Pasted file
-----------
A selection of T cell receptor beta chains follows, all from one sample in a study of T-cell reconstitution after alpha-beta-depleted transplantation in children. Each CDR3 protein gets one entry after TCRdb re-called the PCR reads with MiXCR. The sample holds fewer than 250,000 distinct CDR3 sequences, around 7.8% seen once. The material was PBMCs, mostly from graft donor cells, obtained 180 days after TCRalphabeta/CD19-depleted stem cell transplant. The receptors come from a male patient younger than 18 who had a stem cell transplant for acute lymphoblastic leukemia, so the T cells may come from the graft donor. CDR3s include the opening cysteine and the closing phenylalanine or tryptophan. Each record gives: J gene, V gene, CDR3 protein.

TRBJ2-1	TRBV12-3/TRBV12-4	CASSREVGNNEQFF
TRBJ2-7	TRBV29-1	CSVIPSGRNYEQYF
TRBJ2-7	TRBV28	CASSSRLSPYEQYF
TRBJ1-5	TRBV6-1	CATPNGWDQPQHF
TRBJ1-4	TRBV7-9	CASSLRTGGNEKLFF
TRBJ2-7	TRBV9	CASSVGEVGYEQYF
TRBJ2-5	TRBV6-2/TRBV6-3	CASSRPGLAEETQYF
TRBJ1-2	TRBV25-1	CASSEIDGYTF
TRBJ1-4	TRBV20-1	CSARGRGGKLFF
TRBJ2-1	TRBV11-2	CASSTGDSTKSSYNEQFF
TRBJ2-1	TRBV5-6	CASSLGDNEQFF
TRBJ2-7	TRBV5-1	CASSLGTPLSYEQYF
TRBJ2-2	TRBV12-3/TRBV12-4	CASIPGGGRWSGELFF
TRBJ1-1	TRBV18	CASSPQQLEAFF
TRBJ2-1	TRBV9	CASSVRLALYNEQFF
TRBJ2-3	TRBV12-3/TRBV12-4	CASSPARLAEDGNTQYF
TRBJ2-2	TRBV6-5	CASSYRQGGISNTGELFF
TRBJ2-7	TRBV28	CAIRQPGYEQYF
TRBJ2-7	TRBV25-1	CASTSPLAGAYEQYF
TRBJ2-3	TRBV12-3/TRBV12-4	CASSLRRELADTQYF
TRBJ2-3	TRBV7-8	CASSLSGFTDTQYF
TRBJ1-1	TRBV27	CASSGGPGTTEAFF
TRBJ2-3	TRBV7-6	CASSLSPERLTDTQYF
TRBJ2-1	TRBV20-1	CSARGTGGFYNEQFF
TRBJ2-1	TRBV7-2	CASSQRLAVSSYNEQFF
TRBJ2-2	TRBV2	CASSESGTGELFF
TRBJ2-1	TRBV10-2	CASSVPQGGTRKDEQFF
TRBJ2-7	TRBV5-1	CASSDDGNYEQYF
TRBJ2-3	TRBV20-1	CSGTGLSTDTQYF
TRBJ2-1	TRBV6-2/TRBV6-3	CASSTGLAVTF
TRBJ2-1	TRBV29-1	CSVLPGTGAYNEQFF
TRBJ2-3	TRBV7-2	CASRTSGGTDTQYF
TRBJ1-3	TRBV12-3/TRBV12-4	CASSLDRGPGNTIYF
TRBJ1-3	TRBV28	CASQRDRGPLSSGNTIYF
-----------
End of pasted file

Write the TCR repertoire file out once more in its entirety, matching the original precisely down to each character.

A selection of T cell receptor beta chains follows, all from one sample in a study of T-cell reconstitution after alpha-beta-depleted transplantation in children. Each CDR3 protein gets one entry after TCRdb re-called the PCR reads with MiXCR. The sample holds fewer than 250,000 distinct CDR3 sequences, around 7.8% seen once. The material was PBMCs, mostly from graft donor cells, obtained 180 days after TCRalphabeta/CD19-depleted stem cell transplant. The receptors come from a male patient younger than 18 who had a stem cell transplant for acute lymphoblastic leukemia, so the T cells may come from the graft donor. CDR3s include the opening cysteine and the closing phenylalanine or tryptophan. Each record gives: J gene, V gene, CDR3 protein.

TRBJ2-1	TRBV12-3/TRBV12-4	CASSREVGNNEQFF
TRBJ2-7	TRBV29-1	CSVIPSGRNYEQYF
TRBJ2-7	TRBV28	CASSSRLSPYEQYF
TRBJ1-5	TRBV6-1	CATPNGWDQPQHF
TRBJ1-4	TRBV7-9	CASSLRTGGNEKLFF
TRBJ2-7	TRBV9	CASSVGEVGYEQYF
TRBJ2-5	TRBV6-2/TRBV6-3	CASSRPGLAEETQYF
TRBJ1-2	TRBV25-1	CASSEIDGYTF
TRBJ1-4	TRBV20-1	CSARGRGGKLFF
TRBJ2-1	TRBV11-2	CASSTGDSTKSSYNEQFF
TRBJ2-1	TRBV5-6	CASSLGDNEQFF
TRBJ2-7	TRBV5-1	CASSLGTPLSYEQYF
TRBJ2-2	TRBV12-3/TRBV12-4	CASIPGGGRWSGELFF
TRBJ1-1	TRBV18	CASSPQQLEAFF
TRBJ2-1	TRBV9	CASSVRLALYNEQFF
TRBJ2-3	TRBV12-3/TRBV12-4	CASSPARLAEDGNTQYF
TRBJ2-2	TRBV6-5	CASSYRQGGISNTGELFF
TRBJ2-7	TRBV28	CAIRQPGYEQYF
TRBJ2-7	TRBV25-1	CASTSPLAGAYEQYF
TRBJ2-3	TRBV12-3/TRBV12-4	CASSLRRELADTQYF
TRBJ2-3	TRBV7-8	CASSLSGFTDTQYF
TRBJ1-1	TRBV27	CASSGGPGTTEAFF
TRBJ2-3	TRBV7-6	CASSLSPERLTDTQYF
TRBJ2-1	TRBV20-1	CSARGTGGFYNEQFF
TRBJ2-1	TRBV7-2	CASSQRLAVSSYNEQFF
TRBJ2-2	TRBV2	CASSESGTGELFF
TRBJ2-1	TRBV10-2	CASSVPQGGTRKDEQFF
TRBJ2-7	TRBV5-1	CASSDDGNYEQYF
TRBJ2-3	TRBV20-1	CSGTGLSTDTQYF
TRBJ2-1	TRBV6-2/TRBV6-3	CASSTGLAVTF
TRBJ2-1	TRBV29-1	CSVLPGTGAYNEQFF
TRBJ2-3	TRBV7-2	CASRTSGGTDTQYF
TRBJ1-3	TRBV12-3/TRBV12-4	CASSLDRGPGNTIYF
TRBJ1-3	TRBV28	CASQRDRGPLSSGNTIYF